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Goosebumps by Danny Elfman (Review)

posted Nov 19, 2015, 7:29 PM by Koray Savas

Danny Elfman continues another busy year with Goosebumps. The fantasy action film is based on R.L. Stine's bestselling horror novellas, and stars Jack Black as Stine. It is discovered that the monsters that populate his books exist and are trapped within their respective manuscripts, but when protagonist Zach accidentally unlocks them, the creatures are let loose on their small Delaware town.

Elfman is no stranger to fantasy. Having made his name by working within the genre, I imagine Goosebumps was an effortless project for him to flex his creative muscles. The score album is uniquely arranged in that the music is structured into two separate parts. The main body of the score is contained from tracks 1 through 17 and runs for 42 minutes, while a bonus section follows with tracks 18 through 29 and runs for an additional 23 minutes. I have never seen a current film score released in such a fashion, though I appreciate Elfman's effort to include as much music as possible for the fans that may want it. However, what I imagine to be his preferred album arrangement of 42 minutes, is the best representation of what this score has to offer. There is a great main theme that runs through it, which can be heard straight away in "Goosebumps." The remainder of this section is mostly a fast-paced action narrative that keeps the energy high without much downtime. Towards the end, the score already begins to wear itself out, with cues such as "Mantis Chase" really going overboard. Things are wrapped up nicely with "Credits," though "Ice Rink" remains the score's highlight. Elfman is unable to resist a Herrmann homage as he includes the theremin alongside his usual use of choir.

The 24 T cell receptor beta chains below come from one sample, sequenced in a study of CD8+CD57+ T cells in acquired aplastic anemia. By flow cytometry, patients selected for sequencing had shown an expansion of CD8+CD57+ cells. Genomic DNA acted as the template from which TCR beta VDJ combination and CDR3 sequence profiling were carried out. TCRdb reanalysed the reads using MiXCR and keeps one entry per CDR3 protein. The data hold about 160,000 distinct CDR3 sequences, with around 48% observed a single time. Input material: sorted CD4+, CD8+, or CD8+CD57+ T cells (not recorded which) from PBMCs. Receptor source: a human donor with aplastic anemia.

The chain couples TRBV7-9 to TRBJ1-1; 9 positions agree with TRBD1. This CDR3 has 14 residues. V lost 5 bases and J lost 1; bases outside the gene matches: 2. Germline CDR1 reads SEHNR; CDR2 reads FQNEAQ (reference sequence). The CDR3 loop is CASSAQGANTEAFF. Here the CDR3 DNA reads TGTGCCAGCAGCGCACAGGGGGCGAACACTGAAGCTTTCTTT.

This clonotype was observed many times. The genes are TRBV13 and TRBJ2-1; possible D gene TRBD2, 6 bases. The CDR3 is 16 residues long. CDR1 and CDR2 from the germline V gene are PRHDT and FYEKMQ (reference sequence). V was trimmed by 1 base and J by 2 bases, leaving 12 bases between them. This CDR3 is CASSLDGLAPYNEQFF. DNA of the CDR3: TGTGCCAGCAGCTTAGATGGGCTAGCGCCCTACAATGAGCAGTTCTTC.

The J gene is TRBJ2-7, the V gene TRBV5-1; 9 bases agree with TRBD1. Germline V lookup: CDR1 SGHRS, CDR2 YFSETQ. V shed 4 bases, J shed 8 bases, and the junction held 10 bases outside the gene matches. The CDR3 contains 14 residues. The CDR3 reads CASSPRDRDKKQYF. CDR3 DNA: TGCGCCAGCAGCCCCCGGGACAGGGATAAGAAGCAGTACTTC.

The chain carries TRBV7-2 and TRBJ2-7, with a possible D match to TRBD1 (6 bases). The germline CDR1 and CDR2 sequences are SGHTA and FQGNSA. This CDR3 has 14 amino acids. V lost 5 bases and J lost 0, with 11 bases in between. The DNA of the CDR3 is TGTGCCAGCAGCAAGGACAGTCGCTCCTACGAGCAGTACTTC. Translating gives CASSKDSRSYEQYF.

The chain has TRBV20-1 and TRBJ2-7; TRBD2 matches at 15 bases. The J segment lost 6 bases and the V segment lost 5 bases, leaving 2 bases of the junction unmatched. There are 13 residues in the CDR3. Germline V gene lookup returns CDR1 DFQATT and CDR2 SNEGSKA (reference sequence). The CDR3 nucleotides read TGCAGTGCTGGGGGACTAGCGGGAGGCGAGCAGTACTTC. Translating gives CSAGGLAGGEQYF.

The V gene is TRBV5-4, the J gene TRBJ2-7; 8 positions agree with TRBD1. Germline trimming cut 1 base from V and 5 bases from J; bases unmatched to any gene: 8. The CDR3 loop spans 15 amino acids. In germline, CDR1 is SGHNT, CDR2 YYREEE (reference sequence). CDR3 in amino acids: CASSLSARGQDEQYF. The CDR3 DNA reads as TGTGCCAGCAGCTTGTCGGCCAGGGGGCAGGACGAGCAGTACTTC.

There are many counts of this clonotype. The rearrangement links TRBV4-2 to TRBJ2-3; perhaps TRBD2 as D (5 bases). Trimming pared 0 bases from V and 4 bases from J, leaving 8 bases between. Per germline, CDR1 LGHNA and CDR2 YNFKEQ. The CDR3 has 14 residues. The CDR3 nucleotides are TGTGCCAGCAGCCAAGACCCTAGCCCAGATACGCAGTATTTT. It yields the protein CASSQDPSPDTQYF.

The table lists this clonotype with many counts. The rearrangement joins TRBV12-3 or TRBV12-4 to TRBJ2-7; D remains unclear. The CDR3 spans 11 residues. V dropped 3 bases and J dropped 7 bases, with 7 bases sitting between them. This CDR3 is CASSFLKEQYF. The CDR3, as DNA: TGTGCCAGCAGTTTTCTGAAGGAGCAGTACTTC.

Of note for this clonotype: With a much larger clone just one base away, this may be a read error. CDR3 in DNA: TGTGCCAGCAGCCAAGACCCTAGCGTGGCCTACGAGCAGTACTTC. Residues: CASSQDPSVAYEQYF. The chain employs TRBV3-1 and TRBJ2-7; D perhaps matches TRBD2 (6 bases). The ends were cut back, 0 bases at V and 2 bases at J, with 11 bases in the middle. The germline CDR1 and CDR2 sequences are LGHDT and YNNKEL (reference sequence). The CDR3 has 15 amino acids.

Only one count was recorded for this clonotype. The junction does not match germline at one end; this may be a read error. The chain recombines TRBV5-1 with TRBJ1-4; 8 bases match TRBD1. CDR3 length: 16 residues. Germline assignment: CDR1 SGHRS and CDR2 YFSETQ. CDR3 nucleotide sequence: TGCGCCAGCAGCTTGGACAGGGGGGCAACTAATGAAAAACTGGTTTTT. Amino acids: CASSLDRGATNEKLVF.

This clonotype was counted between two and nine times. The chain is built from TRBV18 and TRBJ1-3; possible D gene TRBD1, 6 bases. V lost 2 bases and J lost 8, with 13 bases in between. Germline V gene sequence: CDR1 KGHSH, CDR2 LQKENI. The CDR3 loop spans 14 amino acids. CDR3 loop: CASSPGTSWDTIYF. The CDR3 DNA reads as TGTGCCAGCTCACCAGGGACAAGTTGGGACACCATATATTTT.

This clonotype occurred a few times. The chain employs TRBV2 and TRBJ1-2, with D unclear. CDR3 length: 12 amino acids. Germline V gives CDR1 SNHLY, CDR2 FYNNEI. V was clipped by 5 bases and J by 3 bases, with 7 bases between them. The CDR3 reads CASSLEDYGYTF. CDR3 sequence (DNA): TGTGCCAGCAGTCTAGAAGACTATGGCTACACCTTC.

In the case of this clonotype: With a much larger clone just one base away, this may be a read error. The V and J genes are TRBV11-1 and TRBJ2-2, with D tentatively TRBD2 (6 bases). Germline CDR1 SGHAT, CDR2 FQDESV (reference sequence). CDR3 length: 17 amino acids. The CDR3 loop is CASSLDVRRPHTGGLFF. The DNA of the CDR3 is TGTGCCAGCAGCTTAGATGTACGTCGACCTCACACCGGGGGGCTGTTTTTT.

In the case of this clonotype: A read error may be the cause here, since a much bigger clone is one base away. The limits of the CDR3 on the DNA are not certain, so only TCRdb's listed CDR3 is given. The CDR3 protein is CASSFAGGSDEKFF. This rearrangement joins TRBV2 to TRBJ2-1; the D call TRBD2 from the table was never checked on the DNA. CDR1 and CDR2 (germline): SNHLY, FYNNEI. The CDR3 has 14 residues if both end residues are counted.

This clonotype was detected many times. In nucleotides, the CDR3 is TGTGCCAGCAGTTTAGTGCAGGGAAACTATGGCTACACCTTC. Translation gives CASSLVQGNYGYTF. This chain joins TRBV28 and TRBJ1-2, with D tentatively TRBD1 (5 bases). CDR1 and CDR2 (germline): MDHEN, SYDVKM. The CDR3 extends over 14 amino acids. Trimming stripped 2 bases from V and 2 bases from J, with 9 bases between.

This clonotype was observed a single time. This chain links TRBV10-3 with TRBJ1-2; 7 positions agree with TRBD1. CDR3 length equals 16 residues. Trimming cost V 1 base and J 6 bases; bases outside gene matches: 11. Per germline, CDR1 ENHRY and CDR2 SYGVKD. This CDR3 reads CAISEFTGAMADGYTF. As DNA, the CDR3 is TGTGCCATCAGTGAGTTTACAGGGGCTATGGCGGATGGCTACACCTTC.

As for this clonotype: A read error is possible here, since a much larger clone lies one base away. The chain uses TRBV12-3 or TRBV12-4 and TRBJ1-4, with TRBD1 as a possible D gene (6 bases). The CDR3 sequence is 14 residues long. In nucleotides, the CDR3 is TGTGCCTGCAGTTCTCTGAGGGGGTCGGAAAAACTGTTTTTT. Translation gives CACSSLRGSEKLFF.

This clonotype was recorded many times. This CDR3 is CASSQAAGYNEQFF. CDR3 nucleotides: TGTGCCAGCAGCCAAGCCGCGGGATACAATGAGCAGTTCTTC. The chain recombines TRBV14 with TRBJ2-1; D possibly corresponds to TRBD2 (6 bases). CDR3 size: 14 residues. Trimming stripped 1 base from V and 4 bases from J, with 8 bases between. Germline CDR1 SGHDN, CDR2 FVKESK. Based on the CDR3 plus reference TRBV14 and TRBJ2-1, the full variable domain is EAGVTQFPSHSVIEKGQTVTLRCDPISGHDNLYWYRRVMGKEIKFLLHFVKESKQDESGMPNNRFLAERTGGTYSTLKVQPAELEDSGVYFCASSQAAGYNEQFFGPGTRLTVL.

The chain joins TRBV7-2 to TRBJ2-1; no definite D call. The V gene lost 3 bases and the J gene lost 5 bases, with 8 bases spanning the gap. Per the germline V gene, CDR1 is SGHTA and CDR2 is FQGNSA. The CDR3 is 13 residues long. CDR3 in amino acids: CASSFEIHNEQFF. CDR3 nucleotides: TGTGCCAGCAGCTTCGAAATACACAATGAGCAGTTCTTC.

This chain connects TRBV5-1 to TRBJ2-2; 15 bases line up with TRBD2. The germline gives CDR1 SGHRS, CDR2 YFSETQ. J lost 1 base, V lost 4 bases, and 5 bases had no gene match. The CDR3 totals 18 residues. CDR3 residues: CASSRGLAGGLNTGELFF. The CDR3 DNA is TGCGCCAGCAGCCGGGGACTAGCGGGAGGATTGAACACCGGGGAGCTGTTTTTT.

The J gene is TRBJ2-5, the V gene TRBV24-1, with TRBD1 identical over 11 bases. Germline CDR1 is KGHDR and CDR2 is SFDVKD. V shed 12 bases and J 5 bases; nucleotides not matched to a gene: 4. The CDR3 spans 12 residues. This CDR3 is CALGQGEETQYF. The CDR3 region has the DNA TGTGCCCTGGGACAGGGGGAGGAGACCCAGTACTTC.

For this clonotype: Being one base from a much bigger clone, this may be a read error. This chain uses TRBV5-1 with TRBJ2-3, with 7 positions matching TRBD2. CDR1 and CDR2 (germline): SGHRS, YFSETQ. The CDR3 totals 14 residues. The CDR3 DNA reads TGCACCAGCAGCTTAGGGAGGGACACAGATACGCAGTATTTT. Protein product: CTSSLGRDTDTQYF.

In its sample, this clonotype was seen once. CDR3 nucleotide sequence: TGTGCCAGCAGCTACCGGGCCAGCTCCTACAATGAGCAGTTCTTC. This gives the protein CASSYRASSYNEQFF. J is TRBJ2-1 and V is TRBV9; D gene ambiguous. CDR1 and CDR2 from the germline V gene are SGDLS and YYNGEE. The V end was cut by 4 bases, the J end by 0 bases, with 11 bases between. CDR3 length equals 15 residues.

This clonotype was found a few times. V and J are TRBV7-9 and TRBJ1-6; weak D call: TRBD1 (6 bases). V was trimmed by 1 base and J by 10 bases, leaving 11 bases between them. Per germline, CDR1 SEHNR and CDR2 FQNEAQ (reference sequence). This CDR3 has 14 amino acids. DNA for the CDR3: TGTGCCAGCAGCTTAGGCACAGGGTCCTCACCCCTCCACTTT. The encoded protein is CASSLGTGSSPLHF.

Goosebumps is a fun yet forgettable score. Danny Elfman injects a great sense of momentum and energy into his 42-minute arrangement, but the music starts to push its limits despite the abridged runtime. The main theme is perfect and receives great treatment and variation as the music progresses. However, the score feels empty and fails to engage on a deeper emotional level that makes it worth revisiting.